3 min read

I Love Sugar Skulls

I Love Sugar Skulls

I am getting to the age that I don’t really know what time is anymore.

On another screen, I am watching a picture in Photoshop get turned into a watercolor painting. I’ve been working on websites as part of my work tonight, both my author site and the publisher site because loving them is part of my job.

The picture is predictably of a sugar skull girl. I am in love with them. I think I will be for the rest of my life. I have a flamenco dancer in aqua and rose-colored dress that’s high on the cabinet in mid-swirl, and she watches down over me. In the darkness, my eyes are adjusted just well enough to see her painted face, keeping me to the task.

I can’t tell you exactly when and where I got so fascinated and connected to them. For about three years or so, I was a pickup worker and worked many physical jobs with Mexicans and other locals. That might have been where it started. They are lovely people. 

In all ways.

If you’re hurting, they seek to help. If you’re hungry, they feed you. If you work your ass off like there will be no tomorrow, they will respect you. Life becomes more jeweled if you pay the same back to those around you. The culture is not one in my bloodstream; I’m Viking and Celt. That will never be separated from me, especially as a Heathen, but it is Texan, and I am Texan, and I can’t think of life without that culture somehow involved.

I’ve done a lot of things others haven’t done. I hiked two thousand miles on the Appalachian Trail. I’ve served in two conflicts. For my trouble, I’ve endured five heart attacks and a stroke. I have written five books so far. I wrote those books because Kurt Vonnegut briefly mentored me.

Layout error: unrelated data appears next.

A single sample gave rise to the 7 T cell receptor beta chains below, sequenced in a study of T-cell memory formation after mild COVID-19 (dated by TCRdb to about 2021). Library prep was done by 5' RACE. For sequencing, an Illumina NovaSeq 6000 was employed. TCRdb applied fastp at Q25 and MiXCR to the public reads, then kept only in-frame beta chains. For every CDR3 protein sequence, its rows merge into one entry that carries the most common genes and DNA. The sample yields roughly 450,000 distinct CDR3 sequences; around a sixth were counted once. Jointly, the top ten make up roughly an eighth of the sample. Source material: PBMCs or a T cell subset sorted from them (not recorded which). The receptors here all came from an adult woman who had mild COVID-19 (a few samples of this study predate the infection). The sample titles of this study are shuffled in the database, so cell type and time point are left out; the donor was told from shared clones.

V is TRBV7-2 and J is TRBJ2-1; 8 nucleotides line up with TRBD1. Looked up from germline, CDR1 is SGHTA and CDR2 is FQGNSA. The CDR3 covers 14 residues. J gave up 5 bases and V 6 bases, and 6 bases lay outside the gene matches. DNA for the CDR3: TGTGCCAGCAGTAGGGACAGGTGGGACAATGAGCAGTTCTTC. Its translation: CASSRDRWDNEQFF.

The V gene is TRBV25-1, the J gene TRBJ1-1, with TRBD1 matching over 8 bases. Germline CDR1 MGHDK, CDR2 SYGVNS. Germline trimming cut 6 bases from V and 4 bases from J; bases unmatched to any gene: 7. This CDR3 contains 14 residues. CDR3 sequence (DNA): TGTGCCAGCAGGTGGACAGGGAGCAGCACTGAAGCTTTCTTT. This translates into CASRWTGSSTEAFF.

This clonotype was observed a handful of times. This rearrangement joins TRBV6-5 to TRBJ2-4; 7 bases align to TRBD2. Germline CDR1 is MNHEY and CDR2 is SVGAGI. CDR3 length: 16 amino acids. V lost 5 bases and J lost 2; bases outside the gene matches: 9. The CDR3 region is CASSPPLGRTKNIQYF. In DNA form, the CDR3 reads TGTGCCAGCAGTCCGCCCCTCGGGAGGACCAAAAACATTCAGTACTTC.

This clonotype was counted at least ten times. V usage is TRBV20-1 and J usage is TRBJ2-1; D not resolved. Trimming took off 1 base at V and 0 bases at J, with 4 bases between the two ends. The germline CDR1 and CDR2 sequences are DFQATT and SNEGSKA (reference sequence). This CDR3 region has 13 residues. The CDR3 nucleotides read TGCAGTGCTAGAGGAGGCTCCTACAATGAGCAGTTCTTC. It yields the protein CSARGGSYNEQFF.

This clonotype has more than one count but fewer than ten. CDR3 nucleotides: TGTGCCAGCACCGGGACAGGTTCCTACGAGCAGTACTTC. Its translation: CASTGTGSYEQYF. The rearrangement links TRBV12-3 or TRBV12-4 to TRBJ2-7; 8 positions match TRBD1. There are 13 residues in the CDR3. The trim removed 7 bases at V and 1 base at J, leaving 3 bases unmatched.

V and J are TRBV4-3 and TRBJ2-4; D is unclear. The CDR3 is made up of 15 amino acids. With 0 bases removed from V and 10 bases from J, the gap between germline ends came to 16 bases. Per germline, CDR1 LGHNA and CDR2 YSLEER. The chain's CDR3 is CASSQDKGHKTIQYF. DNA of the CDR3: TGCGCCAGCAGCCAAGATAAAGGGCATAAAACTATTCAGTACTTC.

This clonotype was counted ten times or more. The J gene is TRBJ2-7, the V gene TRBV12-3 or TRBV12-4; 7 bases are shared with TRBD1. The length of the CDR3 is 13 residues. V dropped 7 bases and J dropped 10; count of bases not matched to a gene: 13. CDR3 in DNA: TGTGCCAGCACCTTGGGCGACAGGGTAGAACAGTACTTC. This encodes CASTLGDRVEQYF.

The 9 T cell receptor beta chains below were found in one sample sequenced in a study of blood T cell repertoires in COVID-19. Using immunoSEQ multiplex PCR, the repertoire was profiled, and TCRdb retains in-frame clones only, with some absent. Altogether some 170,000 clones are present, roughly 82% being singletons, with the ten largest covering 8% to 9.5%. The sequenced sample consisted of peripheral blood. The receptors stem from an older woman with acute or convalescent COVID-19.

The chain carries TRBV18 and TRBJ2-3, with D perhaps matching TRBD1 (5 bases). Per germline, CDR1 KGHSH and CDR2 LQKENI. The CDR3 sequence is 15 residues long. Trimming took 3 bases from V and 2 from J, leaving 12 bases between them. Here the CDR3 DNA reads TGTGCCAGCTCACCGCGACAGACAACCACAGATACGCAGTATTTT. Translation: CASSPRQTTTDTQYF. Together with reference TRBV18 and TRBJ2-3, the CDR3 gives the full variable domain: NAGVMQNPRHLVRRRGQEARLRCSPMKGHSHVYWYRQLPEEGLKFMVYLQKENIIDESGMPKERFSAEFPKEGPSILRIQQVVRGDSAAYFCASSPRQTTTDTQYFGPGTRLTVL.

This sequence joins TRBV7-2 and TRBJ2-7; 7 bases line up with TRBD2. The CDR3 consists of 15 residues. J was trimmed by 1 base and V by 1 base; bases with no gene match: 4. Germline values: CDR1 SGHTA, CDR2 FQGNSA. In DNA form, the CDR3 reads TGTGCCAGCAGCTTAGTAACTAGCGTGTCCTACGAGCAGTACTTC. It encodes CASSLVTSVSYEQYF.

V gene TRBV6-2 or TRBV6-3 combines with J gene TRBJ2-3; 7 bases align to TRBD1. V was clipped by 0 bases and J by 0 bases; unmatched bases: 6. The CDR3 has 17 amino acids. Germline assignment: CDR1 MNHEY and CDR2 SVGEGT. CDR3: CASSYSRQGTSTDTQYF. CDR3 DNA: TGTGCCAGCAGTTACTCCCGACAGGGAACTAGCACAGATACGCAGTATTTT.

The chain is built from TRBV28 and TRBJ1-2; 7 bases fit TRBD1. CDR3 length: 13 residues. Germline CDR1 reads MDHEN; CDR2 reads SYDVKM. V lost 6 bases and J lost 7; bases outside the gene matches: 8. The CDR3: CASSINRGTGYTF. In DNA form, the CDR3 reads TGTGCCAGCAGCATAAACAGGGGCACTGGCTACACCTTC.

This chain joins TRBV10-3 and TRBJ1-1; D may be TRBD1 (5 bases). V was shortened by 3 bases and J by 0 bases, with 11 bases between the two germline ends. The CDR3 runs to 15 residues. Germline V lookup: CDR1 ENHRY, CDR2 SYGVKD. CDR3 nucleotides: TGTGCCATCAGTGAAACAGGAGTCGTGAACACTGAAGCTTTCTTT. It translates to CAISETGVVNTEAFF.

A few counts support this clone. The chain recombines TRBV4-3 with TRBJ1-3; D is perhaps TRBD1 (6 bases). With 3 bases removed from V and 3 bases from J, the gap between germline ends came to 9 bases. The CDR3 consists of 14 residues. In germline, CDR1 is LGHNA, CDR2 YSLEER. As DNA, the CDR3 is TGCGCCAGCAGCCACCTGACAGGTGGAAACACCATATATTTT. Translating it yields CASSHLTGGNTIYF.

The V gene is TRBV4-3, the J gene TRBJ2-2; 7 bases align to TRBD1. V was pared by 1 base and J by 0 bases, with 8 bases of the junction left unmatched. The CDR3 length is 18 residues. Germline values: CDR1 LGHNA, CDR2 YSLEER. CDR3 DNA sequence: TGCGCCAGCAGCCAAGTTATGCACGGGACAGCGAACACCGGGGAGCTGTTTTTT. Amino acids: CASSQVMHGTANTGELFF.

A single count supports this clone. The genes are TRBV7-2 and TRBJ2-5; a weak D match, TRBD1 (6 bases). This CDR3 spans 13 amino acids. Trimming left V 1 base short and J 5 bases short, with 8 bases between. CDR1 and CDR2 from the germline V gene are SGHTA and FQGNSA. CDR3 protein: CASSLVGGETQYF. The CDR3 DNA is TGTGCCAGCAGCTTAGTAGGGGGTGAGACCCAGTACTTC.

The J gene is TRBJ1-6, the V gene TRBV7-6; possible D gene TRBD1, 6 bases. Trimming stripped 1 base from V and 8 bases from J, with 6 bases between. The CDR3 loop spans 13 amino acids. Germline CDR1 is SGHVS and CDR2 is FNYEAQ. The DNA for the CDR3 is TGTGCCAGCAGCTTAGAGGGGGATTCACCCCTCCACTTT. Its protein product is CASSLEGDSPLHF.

To say I’m blessed is putting it really effing mildly.

But the day I stood on a golf course I was too poor to play at, after working the greens for about three weeks with a team that, for the most part, spoke no English, I heard words that took me by surprise.

I was told I was an “Honorary Mexican.”

That means you’re trustworthy and that you work your ass off. I was proud of that, and I still am. I’m humbled and honored that my Daddy did raise me right in some of my most challenging times, and it came through.

So the sugar skulls also bring some of that sweetness from my own ancestors that have passed on.

Thank you to HEB for keeping it all alive and real every year. I’m drinking my early morning whiskey, which is actually more like midnight on my biological clock out of a special-to-me glass that has… a sugar skull on it.

I’ll have to finish my whiskey and repose for another round of life tomorrow, but right here in the stillness, I feel some of those that have passed on. I feel the love of those I have met. I honor and respect them.

I have to shout out and drink to two individuals that have passed on in the writing and journalism community in the last 36 hours.

To Dan Siddiqui and Scott (poetryin13 on Twitter), we have lost you, and the skulls remind us we will connect again. They revitalize our hope, our tears, our mission in life.

Dan lost his life at the hands of the Taliban, reporting on the region’s injustices and providing that information to the minds that needed to hear it. When I look at the exact shirt I am wearing right now, I read the words “Michigan State Journalism” they take on a harsh meaning. We’ll have to double down on the truth of a matter.

Scott was a sweet and beautiful soul that I had limited interactions with, but his loss has sent a riveting hole through the Writing Community. The shockwaves are nothing to underestimate. I have a hard time out of my thousands of followers finding people he didn’t touch. But he is gone, and we must step up to follow the lead he set.

Life is hard. Many things about it suck. But if you’re still breathing, you’re still breathing. Hope isn’t dead until you are, and from my experience as a medium, I ain’t so sure about that, either.